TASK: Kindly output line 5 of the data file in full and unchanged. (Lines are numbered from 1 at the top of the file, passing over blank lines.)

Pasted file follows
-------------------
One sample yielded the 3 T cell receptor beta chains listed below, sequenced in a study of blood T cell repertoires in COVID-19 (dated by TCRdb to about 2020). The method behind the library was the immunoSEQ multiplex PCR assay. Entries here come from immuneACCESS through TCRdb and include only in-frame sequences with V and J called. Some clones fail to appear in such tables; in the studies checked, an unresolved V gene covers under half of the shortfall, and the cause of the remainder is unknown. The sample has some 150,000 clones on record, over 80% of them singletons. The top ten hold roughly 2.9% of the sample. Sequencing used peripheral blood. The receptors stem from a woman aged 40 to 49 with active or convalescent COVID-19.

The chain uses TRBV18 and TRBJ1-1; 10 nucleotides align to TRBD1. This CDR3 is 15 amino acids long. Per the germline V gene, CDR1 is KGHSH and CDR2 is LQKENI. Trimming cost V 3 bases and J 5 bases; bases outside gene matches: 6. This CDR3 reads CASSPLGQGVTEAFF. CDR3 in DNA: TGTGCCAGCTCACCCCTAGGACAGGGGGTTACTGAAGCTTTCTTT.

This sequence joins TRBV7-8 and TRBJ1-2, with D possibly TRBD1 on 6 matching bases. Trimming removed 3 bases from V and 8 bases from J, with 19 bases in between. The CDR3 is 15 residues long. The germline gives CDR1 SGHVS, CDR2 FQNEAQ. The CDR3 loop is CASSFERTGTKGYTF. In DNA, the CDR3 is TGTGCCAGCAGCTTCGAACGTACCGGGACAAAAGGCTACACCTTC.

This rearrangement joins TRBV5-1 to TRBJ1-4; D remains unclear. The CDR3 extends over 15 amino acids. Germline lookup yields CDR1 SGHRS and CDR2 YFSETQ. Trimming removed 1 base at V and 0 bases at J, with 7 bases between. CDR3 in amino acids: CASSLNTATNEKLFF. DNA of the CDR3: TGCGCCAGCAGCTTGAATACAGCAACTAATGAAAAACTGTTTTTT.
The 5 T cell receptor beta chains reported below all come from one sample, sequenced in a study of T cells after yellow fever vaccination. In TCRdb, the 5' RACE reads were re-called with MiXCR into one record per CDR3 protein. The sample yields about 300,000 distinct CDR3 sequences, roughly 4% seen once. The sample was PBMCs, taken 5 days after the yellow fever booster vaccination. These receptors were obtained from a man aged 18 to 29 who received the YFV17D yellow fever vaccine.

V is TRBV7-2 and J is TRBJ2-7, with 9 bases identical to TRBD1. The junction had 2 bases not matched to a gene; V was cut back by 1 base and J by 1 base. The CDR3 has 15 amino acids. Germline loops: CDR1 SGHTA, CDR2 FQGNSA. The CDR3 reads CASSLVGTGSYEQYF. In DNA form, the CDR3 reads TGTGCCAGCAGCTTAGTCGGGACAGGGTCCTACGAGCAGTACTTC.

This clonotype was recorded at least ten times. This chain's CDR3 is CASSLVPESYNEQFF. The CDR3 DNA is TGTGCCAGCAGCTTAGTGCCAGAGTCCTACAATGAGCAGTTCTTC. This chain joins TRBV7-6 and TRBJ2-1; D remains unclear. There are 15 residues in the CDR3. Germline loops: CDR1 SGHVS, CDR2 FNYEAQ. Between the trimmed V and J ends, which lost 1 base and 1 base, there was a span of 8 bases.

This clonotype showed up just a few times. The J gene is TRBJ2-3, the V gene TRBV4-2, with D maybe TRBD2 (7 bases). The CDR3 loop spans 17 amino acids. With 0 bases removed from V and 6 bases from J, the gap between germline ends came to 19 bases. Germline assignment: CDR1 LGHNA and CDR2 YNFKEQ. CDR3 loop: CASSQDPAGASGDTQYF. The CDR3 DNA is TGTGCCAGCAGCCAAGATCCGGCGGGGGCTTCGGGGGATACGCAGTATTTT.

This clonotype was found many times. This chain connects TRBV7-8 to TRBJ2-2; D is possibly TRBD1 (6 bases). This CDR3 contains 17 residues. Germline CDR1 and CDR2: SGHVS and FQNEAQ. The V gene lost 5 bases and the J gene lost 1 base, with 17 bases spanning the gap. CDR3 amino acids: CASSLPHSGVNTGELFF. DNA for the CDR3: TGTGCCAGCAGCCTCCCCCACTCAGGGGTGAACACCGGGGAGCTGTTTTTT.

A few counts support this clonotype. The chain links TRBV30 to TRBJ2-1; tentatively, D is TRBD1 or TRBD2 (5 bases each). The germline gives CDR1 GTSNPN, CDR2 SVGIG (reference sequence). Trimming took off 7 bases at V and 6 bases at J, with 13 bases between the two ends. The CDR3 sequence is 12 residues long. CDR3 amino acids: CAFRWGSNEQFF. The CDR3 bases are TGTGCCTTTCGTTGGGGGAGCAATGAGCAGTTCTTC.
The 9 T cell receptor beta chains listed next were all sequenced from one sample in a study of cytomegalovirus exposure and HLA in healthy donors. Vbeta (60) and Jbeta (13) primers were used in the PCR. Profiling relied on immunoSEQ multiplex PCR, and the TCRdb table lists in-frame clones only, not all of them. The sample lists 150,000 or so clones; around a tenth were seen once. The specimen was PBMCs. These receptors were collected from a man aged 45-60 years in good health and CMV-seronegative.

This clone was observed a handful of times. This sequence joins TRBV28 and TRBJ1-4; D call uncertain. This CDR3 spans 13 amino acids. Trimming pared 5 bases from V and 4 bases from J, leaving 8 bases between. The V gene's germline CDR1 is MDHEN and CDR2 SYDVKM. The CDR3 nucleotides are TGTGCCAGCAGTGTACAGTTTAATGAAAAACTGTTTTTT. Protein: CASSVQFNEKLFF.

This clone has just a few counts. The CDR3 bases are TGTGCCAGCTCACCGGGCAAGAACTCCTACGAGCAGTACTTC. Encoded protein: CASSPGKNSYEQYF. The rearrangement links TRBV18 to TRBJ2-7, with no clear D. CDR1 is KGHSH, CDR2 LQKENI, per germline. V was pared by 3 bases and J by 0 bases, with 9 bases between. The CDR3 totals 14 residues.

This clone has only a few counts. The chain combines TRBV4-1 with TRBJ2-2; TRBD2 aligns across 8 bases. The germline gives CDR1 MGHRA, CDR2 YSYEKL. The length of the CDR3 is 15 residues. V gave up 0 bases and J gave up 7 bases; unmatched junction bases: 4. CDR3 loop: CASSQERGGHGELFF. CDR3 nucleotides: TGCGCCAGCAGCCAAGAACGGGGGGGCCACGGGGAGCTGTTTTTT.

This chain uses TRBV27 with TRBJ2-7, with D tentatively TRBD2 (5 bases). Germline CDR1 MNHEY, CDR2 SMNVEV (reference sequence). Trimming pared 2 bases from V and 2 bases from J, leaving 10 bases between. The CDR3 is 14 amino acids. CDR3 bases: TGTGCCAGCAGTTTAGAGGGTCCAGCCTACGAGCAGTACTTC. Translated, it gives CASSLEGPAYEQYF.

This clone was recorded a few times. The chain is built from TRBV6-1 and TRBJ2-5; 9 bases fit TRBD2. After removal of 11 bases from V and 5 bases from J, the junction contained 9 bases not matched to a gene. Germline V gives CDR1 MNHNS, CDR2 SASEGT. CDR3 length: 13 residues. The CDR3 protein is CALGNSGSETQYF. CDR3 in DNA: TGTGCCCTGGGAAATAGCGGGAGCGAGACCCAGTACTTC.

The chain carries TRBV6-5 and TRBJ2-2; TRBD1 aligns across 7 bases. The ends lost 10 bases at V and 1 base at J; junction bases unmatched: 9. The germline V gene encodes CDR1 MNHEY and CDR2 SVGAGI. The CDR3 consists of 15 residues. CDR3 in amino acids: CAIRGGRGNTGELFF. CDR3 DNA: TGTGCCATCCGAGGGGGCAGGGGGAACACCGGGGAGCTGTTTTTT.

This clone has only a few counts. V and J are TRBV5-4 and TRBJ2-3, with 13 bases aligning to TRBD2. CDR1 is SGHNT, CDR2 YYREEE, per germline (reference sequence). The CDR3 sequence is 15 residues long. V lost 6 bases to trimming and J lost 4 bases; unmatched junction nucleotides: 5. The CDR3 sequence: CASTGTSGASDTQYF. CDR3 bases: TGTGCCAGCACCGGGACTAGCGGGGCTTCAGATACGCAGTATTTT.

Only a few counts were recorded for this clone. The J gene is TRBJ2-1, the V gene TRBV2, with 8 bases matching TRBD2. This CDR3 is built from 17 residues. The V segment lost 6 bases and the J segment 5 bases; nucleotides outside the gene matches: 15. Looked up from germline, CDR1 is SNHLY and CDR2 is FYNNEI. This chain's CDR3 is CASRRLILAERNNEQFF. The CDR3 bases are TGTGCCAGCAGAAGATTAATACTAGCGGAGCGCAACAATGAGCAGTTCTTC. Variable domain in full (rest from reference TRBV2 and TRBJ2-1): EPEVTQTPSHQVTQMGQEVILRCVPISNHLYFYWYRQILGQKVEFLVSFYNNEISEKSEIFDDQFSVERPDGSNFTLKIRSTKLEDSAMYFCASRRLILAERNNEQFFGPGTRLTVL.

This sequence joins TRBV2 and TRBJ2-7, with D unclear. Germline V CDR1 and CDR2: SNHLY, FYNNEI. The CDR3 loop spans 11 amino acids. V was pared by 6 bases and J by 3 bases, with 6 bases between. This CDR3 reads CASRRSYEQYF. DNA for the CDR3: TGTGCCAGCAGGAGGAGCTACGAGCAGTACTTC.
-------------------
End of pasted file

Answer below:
The 5 T cell receptor beta chains reported below all come from one sample, sequenced in a study of T cells after yellow fever vaccination. In TCRdb, the 5' RACE reads were re-called with MiXCR into one record per CDR3 protein. The sample yields about 300,000 distinct CDR3 sequences, roughly 4% seen once. The sample was PBMCs, taken 5 days after the yellow fever booster vaccination. These receptors were obtained from a man aged 18 to 29 who received the YFV17D yellow fever vaccine.